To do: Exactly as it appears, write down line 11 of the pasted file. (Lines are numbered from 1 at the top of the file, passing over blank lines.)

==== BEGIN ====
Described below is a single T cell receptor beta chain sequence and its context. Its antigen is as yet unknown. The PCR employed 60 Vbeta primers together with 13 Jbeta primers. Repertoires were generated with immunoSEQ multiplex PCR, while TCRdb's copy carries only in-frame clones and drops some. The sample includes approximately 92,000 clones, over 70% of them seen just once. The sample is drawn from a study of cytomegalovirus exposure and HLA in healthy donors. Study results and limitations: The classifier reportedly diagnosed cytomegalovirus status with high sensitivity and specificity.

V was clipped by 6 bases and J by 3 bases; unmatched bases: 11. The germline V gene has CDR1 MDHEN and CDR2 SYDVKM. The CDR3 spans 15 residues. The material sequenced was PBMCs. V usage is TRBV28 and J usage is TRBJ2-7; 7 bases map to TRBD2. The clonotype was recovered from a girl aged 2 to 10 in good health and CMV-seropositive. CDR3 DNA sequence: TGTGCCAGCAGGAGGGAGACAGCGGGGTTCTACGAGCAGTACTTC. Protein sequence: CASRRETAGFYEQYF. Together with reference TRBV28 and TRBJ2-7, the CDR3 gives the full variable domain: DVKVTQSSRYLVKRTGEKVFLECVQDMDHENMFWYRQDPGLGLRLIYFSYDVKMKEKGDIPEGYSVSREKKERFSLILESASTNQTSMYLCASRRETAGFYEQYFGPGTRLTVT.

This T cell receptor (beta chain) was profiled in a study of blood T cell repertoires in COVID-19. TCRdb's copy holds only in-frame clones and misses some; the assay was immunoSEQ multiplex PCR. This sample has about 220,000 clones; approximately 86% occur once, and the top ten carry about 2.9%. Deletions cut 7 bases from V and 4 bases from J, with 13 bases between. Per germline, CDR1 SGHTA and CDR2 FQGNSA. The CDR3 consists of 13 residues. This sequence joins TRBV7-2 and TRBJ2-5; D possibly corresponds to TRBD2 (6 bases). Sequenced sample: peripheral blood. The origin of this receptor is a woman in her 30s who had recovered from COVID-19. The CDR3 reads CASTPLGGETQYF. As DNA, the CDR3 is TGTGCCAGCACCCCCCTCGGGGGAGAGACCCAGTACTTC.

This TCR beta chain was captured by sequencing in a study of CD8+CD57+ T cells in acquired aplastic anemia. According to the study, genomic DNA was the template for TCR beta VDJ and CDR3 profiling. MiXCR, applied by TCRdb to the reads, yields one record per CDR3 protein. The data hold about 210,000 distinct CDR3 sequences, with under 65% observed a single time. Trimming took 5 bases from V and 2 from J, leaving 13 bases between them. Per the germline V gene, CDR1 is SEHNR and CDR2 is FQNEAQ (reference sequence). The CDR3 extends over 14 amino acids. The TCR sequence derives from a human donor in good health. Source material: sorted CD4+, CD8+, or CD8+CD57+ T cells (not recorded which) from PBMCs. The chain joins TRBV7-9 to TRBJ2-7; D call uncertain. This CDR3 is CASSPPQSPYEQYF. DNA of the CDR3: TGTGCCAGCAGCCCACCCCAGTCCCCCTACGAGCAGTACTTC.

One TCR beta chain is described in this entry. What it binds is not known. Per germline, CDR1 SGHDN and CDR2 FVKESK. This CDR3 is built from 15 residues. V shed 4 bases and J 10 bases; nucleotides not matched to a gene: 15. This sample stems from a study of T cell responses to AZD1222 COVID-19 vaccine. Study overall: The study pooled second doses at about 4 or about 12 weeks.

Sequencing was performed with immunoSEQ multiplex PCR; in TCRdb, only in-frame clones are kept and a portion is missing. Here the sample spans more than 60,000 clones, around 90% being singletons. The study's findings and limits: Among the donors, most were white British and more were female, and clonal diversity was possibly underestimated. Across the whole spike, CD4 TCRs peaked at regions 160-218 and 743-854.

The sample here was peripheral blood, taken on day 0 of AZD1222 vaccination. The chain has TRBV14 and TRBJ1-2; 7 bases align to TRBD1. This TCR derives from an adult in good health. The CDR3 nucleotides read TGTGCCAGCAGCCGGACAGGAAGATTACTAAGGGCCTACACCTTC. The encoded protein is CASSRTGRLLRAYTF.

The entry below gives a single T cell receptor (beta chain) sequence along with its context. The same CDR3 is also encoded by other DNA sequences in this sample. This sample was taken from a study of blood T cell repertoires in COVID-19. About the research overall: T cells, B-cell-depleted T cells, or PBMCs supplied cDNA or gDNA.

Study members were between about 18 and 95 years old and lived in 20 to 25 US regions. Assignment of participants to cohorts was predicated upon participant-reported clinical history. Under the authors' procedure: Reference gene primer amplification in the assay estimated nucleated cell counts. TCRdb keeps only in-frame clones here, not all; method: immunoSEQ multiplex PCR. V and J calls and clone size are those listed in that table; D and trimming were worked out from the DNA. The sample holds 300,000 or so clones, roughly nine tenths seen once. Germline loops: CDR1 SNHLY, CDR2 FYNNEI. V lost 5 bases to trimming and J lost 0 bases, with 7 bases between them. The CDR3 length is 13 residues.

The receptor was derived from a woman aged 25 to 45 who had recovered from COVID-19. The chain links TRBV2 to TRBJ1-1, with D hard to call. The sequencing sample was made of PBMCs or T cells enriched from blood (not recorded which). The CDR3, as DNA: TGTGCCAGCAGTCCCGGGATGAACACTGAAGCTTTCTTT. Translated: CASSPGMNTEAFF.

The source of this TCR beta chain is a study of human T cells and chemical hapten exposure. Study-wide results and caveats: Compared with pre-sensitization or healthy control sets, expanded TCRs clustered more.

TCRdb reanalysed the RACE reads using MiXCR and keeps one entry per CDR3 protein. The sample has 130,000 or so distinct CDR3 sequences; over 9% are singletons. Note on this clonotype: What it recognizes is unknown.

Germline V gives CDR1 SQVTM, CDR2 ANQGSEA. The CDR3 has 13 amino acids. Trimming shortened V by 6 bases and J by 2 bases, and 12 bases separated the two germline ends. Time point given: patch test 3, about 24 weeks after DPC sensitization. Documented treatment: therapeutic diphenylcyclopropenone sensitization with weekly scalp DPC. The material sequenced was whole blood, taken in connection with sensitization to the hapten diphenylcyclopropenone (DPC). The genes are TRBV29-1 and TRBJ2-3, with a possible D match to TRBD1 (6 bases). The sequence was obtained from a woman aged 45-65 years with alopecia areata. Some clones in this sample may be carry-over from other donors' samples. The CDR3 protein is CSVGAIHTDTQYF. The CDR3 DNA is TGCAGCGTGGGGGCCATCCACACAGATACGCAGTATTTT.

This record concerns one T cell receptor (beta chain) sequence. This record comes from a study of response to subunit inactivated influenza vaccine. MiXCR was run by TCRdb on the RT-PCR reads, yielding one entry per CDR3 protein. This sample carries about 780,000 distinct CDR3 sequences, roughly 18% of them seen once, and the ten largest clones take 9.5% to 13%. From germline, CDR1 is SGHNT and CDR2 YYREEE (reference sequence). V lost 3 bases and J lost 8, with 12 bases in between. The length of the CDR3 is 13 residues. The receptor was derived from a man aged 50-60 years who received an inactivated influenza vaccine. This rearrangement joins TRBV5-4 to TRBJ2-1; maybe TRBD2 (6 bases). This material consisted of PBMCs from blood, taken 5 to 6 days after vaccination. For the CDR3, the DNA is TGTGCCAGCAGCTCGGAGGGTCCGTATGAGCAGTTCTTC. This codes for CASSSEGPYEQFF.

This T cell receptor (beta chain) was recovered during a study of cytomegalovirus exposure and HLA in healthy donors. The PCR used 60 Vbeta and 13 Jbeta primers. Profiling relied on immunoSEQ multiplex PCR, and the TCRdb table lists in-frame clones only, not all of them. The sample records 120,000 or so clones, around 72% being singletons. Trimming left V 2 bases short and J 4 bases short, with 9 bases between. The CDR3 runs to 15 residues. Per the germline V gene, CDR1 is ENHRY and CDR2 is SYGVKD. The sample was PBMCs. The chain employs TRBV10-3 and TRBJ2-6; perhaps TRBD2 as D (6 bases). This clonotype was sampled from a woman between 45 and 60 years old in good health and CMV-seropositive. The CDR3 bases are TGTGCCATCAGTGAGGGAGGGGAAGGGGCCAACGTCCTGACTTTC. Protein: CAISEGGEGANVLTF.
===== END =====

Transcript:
The source of this TCR beta chain is a study of human T cells and chemical hapten exposure. Study-wide results and caveats: Compared with pre-sensitization or healthy control sets, expanded TCRs clustered more.